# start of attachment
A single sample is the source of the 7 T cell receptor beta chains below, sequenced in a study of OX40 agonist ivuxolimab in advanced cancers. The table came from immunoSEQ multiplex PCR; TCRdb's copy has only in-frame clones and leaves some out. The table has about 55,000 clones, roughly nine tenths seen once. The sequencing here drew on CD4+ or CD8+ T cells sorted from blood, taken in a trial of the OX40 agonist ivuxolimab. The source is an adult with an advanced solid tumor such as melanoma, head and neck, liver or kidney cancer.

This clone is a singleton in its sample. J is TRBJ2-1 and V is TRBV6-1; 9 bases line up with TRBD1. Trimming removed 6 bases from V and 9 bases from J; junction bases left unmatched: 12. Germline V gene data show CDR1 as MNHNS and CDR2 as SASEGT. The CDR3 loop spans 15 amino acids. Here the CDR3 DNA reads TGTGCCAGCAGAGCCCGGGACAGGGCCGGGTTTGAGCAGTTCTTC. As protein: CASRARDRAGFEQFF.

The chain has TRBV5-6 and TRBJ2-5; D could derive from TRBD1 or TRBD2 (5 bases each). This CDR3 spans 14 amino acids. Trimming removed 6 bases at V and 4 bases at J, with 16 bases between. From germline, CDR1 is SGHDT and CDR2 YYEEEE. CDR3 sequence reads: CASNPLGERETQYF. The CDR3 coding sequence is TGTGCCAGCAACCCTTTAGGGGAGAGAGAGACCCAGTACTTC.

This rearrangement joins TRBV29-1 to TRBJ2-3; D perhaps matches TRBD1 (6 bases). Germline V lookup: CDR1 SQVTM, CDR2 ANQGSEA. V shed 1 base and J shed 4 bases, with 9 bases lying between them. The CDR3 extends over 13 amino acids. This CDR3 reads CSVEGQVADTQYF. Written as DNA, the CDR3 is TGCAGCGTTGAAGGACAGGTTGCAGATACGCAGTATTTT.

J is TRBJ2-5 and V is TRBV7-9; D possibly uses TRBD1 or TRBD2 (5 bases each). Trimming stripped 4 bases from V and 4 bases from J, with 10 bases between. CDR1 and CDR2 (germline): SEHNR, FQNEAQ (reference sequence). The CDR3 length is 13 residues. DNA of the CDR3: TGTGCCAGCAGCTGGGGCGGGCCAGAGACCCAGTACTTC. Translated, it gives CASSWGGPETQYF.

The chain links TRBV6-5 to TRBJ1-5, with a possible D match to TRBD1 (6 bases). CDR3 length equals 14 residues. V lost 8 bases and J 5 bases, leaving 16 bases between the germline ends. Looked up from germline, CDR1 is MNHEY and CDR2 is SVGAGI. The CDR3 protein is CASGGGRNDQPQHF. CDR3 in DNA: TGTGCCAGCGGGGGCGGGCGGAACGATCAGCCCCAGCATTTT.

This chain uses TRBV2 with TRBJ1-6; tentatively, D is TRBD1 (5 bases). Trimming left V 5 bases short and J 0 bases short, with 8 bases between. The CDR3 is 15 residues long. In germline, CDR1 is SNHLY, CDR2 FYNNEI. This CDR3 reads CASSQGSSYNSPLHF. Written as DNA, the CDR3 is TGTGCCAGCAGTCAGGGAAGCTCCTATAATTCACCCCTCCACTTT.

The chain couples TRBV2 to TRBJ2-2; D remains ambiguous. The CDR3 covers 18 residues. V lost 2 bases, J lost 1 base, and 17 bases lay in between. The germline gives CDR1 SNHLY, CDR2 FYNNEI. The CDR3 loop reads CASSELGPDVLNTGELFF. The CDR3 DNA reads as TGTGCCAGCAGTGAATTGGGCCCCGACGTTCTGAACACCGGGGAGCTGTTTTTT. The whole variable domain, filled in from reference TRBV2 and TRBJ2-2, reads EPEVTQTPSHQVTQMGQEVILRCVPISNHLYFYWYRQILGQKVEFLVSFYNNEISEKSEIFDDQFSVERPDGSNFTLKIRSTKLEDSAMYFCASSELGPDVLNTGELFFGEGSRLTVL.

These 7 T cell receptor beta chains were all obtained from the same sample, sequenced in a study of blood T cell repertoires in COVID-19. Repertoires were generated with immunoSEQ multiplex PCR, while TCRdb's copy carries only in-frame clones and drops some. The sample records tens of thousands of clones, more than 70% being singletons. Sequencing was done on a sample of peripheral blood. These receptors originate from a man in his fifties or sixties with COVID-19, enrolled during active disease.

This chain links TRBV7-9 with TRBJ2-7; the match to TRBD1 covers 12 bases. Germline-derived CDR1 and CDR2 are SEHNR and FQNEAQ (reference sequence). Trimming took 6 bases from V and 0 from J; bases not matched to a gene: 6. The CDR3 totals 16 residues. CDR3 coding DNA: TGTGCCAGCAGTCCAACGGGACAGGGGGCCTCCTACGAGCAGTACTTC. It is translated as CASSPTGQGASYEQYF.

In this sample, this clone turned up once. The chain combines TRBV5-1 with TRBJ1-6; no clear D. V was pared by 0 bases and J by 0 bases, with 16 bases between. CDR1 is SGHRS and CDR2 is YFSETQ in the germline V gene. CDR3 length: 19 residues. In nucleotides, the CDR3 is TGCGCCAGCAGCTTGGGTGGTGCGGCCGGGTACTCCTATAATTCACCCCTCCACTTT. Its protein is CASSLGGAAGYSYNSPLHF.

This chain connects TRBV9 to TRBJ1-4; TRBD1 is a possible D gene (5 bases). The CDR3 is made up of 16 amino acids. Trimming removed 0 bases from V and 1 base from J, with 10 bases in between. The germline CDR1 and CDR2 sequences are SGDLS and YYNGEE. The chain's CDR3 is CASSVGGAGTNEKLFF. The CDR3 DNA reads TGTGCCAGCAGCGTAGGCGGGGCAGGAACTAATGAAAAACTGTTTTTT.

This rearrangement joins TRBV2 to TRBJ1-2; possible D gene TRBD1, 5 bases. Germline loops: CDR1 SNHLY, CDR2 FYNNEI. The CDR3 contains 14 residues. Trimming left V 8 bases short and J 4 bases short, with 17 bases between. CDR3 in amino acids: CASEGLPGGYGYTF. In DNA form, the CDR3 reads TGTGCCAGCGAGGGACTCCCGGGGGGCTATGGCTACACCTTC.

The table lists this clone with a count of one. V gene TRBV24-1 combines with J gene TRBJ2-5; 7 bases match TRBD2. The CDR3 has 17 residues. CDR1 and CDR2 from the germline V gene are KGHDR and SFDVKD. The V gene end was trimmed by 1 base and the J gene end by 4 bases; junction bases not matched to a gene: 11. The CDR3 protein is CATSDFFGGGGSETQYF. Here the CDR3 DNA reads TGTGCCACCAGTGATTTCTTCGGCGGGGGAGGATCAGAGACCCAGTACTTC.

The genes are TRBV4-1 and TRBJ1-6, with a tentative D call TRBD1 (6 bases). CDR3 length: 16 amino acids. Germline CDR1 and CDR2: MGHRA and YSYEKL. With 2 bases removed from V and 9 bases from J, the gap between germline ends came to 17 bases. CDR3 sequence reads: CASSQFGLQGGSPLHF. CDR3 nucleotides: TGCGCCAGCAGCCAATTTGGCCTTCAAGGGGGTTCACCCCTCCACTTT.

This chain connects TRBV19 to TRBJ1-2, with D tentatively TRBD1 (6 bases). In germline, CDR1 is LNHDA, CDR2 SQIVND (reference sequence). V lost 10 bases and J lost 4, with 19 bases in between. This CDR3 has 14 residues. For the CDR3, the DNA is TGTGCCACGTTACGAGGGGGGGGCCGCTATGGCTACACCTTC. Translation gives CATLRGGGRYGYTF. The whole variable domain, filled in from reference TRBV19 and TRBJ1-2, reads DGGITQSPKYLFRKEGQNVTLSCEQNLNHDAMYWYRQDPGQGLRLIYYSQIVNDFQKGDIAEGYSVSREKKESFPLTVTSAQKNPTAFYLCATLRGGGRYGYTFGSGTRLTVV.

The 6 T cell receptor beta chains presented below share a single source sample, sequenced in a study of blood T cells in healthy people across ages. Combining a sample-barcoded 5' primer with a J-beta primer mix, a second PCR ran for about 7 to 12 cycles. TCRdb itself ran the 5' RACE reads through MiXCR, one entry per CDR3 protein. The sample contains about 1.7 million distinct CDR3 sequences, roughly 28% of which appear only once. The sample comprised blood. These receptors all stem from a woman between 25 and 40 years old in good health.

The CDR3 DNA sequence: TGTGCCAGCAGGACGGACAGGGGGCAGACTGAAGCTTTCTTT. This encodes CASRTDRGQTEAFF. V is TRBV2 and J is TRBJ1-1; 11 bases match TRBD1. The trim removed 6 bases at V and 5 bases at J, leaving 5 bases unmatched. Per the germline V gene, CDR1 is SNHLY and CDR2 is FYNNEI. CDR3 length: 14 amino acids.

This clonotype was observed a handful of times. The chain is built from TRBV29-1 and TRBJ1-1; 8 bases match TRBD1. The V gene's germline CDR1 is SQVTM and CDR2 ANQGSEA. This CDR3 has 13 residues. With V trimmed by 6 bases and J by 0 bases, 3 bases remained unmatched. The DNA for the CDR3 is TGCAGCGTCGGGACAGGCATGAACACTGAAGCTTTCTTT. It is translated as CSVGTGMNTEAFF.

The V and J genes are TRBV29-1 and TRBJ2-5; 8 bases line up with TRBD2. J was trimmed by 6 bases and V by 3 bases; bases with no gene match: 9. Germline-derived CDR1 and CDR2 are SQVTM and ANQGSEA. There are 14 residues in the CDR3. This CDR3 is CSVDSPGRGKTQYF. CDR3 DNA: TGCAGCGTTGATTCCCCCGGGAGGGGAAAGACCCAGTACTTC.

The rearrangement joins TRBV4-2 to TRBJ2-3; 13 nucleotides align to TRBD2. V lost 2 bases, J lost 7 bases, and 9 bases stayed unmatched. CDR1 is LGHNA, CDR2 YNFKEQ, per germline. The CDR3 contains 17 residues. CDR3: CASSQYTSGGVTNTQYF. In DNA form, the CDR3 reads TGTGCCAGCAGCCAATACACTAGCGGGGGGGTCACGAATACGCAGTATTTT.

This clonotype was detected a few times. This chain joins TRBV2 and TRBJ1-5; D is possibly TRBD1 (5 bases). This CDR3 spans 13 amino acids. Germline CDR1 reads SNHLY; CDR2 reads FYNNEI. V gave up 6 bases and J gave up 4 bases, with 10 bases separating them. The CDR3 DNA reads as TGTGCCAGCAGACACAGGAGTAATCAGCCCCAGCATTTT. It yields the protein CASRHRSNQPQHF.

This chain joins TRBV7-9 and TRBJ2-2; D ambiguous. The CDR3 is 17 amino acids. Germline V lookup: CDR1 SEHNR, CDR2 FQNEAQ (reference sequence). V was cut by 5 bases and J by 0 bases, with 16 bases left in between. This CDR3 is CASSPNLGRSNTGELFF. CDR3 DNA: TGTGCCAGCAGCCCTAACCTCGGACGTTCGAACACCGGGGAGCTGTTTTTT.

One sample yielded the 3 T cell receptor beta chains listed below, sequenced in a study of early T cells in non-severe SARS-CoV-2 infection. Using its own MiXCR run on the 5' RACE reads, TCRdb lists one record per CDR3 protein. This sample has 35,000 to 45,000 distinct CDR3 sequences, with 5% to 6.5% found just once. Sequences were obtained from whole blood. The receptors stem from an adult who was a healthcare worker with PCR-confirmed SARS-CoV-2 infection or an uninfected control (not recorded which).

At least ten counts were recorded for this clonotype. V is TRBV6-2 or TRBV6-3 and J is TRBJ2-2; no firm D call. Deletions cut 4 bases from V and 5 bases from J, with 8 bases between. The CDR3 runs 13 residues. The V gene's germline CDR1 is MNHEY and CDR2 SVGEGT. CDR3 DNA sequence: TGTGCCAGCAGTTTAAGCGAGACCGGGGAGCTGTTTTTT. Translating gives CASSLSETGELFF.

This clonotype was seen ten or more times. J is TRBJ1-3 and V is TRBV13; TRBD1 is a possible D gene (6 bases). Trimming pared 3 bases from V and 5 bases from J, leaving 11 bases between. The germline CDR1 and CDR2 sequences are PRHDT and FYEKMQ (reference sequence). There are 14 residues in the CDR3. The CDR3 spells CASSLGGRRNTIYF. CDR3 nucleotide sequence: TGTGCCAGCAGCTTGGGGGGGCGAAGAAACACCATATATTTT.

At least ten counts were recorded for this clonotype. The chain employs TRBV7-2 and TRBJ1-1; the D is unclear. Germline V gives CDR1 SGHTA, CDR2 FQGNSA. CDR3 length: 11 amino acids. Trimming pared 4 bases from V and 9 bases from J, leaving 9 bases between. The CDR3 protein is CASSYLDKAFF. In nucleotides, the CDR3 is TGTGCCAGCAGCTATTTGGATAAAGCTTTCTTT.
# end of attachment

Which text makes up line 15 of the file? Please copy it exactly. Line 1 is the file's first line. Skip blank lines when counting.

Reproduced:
The genes are TRBV4-1 and TRBJ1-6, with a tentative D call TRBD1 (6 bases). CDR3 length: 16 amino acids. Germline CDR1 and CDR2: MGHRA and YSYEKL. With 2 bases removed from V and 9 bases from J, the gap between germline ends came to 17 bases. CDR3 sequence reads: CASSQFGLQGGSPLHF. CDR3 nucleotides: TGCGCCAGCAGCCAATTTGGCCTTCAAGGGGGTTCACCCCTCCACTTT.